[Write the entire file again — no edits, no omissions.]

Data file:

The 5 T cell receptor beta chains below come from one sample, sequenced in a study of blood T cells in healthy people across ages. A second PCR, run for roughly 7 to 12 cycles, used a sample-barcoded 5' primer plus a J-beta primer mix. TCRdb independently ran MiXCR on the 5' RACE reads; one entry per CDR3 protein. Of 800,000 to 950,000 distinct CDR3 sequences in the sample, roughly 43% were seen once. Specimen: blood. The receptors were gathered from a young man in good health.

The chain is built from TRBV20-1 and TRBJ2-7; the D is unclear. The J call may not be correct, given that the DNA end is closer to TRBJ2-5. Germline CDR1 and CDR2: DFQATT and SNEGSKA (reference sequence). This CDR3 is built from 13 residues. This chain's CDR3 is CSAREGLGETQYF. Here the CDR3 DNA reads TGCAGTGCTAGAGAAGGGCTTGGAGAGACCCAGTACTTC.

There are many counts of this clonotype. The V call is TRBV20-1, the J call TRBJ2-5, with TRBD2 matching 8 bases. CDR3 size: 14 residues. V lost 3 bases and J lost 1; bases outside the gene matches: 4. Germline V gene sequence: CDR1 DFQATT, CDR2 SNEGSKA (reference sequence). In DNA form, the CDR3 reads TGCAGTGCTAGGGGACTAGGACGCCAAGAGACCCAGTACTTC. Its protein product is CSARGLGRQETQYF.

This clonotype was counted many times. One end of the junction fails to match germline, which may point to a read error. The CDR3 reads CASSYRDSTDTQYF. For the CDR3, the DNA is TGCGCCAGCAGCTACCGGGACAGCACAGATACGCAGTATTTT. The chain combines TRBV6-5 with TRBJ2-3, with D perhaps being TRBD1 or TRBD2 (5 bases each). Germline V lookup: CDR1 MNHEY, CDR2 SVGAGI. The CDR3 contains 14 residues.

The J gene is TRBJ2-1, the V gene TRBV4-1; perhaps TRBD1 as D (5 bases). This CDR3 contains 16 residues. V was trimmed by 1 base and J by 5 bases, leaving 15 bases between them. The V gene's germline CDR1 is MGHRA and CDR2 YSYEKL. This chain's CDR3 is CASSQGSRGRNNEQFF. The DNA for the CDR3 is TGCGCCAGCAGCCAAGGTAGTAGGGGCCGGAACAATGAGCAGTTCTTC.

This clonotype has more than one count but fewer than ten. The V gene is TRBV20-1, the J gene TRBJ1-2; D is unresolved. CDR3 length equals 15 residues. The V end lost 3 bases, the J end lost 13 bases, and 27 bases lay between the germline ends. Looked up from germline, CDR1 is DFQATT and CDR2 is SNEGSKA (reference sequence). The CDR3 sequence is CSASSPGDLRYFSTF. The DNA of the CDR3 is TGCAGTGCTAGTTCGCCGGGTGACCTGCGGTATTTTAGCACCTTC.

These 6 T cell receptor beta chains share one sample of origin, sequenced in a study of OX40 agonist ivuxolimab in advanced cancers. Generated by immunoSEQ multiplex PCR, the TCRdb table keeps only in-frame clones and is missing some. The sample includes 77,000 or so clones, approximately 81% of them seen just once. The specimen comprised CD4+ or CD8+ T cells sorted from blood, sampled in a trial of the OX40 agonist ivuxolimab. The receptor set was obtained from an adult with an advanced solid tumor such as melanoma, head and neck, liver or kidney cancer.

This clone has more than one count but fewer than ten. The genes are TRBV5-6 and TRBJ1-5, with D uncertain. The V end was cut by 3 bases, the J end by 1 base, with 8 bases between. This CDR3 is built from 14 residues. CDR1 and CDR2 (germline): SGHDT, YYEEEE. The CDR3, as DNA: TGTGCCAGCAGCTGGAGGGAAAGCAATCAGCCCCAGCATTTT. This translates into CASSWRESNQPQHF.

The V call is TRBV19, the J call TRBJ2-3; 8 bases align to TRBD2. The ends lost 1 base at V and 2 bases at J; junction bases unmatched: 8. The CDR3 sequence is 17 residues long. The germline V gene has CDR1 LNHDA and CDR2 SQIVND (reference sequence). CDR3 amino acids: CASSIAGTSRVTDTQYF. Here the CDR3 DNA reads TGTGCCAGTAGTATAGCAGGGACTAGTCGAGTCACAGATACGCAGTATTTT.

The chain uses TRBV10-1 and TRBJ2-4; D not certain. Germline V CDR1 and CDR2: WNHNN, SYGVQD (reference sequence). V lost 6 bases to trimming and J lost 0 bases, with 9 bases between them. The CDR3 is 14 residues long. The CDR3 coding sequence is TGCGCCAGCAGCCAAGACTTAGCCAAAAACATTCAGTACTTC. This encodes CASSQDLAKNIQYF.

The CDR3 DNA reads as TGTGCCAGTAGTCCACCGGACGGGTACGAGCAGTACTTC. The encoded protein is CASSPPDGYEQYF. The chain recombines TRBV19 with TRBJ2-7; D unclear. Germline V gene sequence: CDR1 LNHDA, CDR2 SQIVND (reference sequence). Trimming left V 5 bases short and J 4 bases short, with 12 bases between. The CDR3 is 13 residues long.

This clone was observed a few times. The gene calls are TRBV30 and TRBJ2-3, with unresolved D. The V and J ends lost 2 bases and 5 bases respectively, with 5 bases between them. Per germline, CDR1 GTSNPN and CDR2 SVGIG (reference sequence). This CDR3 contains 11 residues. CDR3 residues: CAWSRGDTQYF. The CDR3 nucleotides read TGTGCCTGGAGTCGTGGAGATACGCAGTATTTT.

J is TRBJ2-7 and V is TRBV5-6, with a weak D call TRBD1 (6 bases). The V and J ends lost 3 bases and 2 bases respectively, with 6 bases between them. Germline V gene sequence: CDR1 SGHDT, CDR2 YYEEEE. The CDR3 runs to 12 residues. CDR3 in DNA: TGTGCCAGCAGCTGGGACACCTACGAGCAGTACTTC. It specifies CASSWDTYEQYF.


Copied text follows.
The 5 T cell receptor beta chains below come from one sample, sequenced in a study of blood T cells in healthy people across ages. A second PCR, run for roughly 7 to 12 cycles, used a sample-barcoded 5' primer plus a J-beta primer mix. TCRdb independently ran MiXCR on the 5' RACE reads; one entry per CDR3 protein. Of 800,000 to 950,000 distinct CDR3 sequences in the sample, roughly 43% were seen once. Specimen: blood. The receptors were gathered from a young man in good health.

The chain is built from TRBV20-1 and TRBJ2-7; the D is unclear. The J call may not be correct, given that the DNA end is closer to TRBJ2-5. Germline CDR1 and CDR2: DFQATT and SNEGSKA (reference sequence). This CDR3 is built from 13 residues. This chain's CDR3 is CSAREGLGETQYF. Here the CDR3 DNA reads TGCAGTGCTAGAGAAGGGCTTGGAGAGACCCAGTACTTC.

There are many counts of this clonotype. The V call is TRBV20-1, the J call TRBJ2-5, with TRBD2 matching 8 bases. CDR3 size: 14 residues. V lost 3 bases and J lost 1; bases outside the gene matches: 4. Germline V gene sequence: CDR1 DFQATT, CDR2 SNEGSKA (reference sequence). In DNA form, the CDR3 reads TGCAGTGCTAGGGGACTAGGACGCCAAGAGACCCAGTACTTC. Its protein product is CSARGLGRQETQYF.

This clonotype was counted many times. One end of the junction fails to match germline, which may point to a read error. The CDR3 reads CASSYRDSTDTQYF. For the CDR3, the DNA is TGCGCCAGCAGCTACCGGGACAGCACAGATACGCAGTATTTT. The chain combines TRBV6-5 with TRBJ2-3, with D perhaps being TRBD1 or TRBD2 (5 bases each). Germline V lookup: CDR1 MNHEY, CDR2 SVGAGI. The CDR3 contains 14 residues.

The J gene is TRBJ2-1, the V gene TRBV4-1; perhaps TRBD1 as D (5 bases). This CDR3 contains 16 residues. V was trimmed by 1 base and J by 5 bases, leaving 15 bases between them. The V gene's germline CDR1 is MGHRA and CDR2 YSYEKL. This chain's CDR3 is CASSQGSRGRNNEQFF. The DNA for the CDR3 is TGCGCCAGCAGCCAAGGTAGTAGGGGCCGGAACAATGAGCAGTTCTTC.

This clonotype has more than one count but fewer than ten. The V gene is TRBV20-1, the J gene TRBJ1-2; D is unresolved. CDR3 length equals 15 residues. The V end lost 3 bases, the J end lost 13 bases, and 27 bases lay between the germline ends. Looked up from germline, CDR1 is DFQATT and CDR2 is SNEGSKA (reference sequence). The CDR3 sequence is CSASSPGDLRYFSTF. The DNA of the CDR3 is TGCAGTGCTAGTTCGCCGGGTGACCTGCGGTATTTTAGCACCTTC.

These 6 T cell receptor beta chains share one sample of origin, sequenced in a study of OX40 agonist ivuxolimab in advanced cancers. Generated by immunoSEQ multiplex PCR, the TCRdb table keeps only in-frame clones and is missing some. The sample includes 77,000 or so clones, approximately 81% of them seen just once. The specimen comprised CD4+ or CD8+ T cells sorted from blood, sampled in a trial of the OX40 agonist ivuxolimab. The receptor set was obtained from an adult with an advanced solid tumor such as melanoma, head and neck, liver or kidney cancer.

This clone has more than one count but fewer than ten. The genes are TRBV5-6 and TRBJ1-5, with D uncertain. The V end was cut by 3 bases, the J end by 1 base, with 8 bases between. This CDR3 is built from 14 residues. CDR1 and CDR2 (germline): SGHDT, YYEEEE. The CDR3, as DNA: TGTGCCAGCAGCTGGAGGGAAAGCAATCAGCCCCAGCATTTT. This translates into CASSWRESNQPQHF.

The V call is TRBV19, the J call TRBJ2-3; 8 bases align to TRBD2. The ends lost 1 base at V and 2 bases at J; junction bases unmatched: 8. The CDR3 sequence is 17 residues long. The germline V gene has CDR1 LNHDA and CDR2 SQIVND (reference sequence). CDR3 amino acids: CASSIAGTSRVTDTQYF. Here the CDR3 DNA reads TGTGCCAGTAGTATAGCAGGGACTAGTCGAGTCACAGATACGCAGTATTTT.

The chain uses TRBV10-1 and TRBJ2-4; D not certain. Germline V CDR1 and CDR2: WNHNN, SYGVQD (reference sequence). V lost 6 bases to trimming and J lost 0 bases, with 9 bases between them. The CDR3 is 14 residues long. The CDR3 coding sequence is TGCGCCAGCAGCCAAGACTTAGCCAAAAACATTCAGTACTTC. This encodes CASSQDLAKNIQYF.

The CDR3 DNA reads as TGTGCCAGTAGTCCACCGGACGGGTACGAGCAGTACTTC. The encoded protein is CASSPPDGYEQYF. The chain recombines TRBV19 with TRBJ2-7; D unclear. Germline V gene sequence: CDR1 LNHDA, CDR2 SQIVND (reference sequence). Trimming left V 5 bases short and J 4 bases short, with 12 bases between. The CDR3 is 13 residues long.

This clone was observed a few times. The gene calls are TRBV30 and TRBJ2-3, with unresolved D. The V and J ends lost 2 bases and 5 bases respectively, with 5 bases between them. Per germline, CDR1 GTSNPN and CDR2 SVGIG (reference sequence). This CDR3 contains 11 residues. CDR3 residues: CAWSRGDTQYF. The CDR3 nucleotides read TGTGCCTGGAGTCGTGGAGATACGCAGTATTTT.

J is TRBJ2-7 and V is TRBV5-6, with a weak D call TRBD1 (6 bases). The V and J ends lost 3 bases and 2 bases respectively, with 6 bases between them. Germline V gene sequence: CDR1 SGHDT, CDR2 YYEEEE. The CDR3 runs to 12 residues. CDR3 in DNA: TGTGCCAGCAGCTGGGACACCTACGAGCAGTACTTC. It specifies CASSWDTYEQYF.